Sabina Grubbeson, founder of the Loza Foundation, meets one of the women who survived several rape camps during the war in Bosnia.
Project in Bosnia for female war victims:
For more than 20 years, the female survivors of the Bosnian war have been silenced, been told to keep quiet, all alone with their traumatic experiences from rape camps, sexual assaults, torture and humiliating degradation. Loza Foundation feels that this is the time to break down the silence culture and support these women; a project they are starting as a joint venture with the organisation The Power of Women.
“By giving them psychological support as well as providing legal aid at the trials, we will seek redress the grievances and crimes they have suffered”, says Sabina Grubbeson.
Their lives were ruined by the horrors of war. The women that survived the rape and concentration camps during the Bosnian war have suffered in silence mostly due to the shame and guilt that were unjustly put upon them. Many of them have isolated themselves with their traumatic memories or even take their own life.
“Almost 25 years have passed and many of these women are in desperate need of medical and psychological aid, the majority are unemployed and live in poverty. Many have given up hope and their depression is passed on to children and grandchildren. Patterns need to be broken and society putting the lid on things certainly won’t help”, Sabina Grubbeson explains.
A report presented in 2017 by Amnesty International estimates that approximately 20,000 women were subjected to rape and sexual assaults during the Bosnian war, 1992-1995. The report, based on two years of research, shows that the victims are still denied justice. Less than 800 survivors have been given a certain monthly income. And since the war crime trials begun in Bosnia 2004, less than one percent of the total number of sexual assault victims have made it to court.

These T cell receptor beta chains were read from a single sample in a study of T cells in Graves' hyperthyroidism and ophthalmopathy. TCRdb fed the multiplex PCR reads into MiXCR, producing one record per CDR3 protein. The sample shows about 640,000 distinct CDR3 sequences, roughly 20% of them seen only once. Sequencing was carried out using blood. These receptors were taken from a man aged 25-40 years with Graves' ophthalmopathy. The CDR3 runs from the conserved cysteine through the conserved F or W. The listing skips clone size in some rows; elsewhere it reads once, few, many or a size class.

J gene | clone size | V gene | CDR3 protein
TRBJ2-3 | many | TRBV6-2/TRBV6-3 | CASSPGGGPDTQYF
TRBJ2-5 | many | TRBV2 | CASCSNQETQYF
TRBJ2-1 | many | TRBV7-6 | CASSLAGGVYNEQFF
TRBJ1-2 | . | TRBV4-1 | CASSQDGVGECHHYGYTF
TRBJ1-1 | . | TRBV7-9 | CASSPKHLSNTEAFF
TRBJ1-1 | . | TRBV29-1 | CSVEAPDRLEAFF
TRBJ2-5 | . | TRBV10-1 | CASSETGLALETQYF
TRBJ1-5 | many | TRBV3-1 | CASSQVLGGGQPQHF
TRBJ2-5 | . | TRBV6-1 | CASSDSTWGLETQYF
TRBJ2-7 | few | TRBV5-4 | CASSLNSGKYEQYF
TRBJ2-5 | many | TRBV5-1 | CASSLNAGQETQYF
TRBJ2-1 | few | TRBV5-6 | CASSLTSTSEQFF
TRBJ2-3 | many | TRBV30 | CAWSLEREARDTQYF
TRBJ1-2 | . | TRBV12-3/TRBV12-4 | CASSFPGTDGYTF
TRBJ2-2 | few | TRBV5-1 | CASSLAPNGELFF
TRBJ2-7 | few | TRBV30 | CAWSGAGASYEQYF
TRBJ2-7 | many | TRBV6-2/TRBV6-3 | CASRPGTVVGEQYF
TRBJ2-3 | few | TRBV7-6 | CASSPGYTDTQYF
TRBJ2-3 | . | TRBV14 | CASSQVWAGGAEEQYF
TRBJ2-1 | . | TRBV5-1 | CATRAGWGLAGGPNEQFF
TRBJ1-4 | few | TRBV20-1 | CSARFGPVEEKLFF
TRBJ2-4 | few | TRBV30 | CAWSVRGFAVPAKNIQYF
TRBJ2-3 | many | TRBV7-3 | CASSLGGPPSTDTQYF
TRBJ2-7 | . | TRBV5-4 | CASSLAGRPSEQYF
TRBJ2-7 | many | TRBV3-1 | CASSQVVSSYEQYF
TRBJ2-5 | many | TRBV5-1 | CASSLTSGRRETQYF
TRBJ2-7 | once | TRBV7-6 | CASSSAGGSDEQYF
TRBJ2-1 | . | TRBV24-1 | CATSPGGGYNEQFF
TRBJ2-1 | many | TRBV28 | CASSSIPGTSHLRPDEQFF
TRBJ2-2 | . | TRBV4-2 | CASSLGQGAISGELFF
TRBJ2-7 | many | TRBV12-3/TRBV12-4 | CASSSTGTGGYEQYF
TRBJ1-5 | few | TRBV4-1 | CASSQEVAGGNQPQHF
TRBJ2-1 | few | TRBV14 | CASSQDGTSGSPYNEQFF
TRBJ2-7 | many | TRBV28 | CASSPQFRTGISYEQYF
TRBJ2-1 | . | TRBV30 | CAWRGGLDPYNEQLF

“Loza Foundation is in the process of developing a joint venture with The Power of Women in order to help the women that have had to endure terrible hardships. Not only by giving mental and financial support, but also by providing legal aid at the trials.”
In her research about survivors of the war, there was one life story that really touched Sabina, and that was the story of Leila, who was 16 when the war broke out. Her life changed dramatically overnight and suddenly not worth more than the packets of cigarettes she was sold for to various military brothels. She was raped day in and day out, was tortured and put through mock executions. Leila survived, but today, two decades later, she is still suffering greatly from her ordeals during the war.
“For some people, the war is over. For us, it has only just begun.” This is the start of the book about Leila and it describes to the reader what happens to a woman, who loses the right to her own body and is put through starvation, torture and degradation. But it also brings up how many women managed to survive the most atrocious crimes against humanity.
Leila has by now turned 42 and lives in a house with her husband and their three children. The memories from the war are still haunting her, but thanks to The Power of Women, she has regained hope and faith in the future. The organisation has helped Leila to get by. She started growing lavender and a donation gave her five beehives. So far she has managed to make a living on lavender soap and selling honey.
“In August 2018, I got to meet Leila and she told me about her experiences. Leila is one of the few, who have stood up for her rights while others have remained silent, paralysed by the emotional traumas they have had to endure. But now, twenty years after the war ended, it seems as though some of these women are ready to speak up, to break the years of silence. Perhaps a certain period of silence is required before the blockages can crack, or perhaps it is just time for action.” Sabina Grubbeson deliberates.
More opportunities are now being made available through Loza Foundation and The Power of Women for private individuals and companies to make donations to the various projects for female war victims in Bosnia.
“We ask for help so that we can support these women and give them the chance of a brighter future. For every year that passes, they lose the hope of ever having their grievances redressed, but they cannot forget what they have been put through. We shouldn’t either”, says Sabina Grubbeson.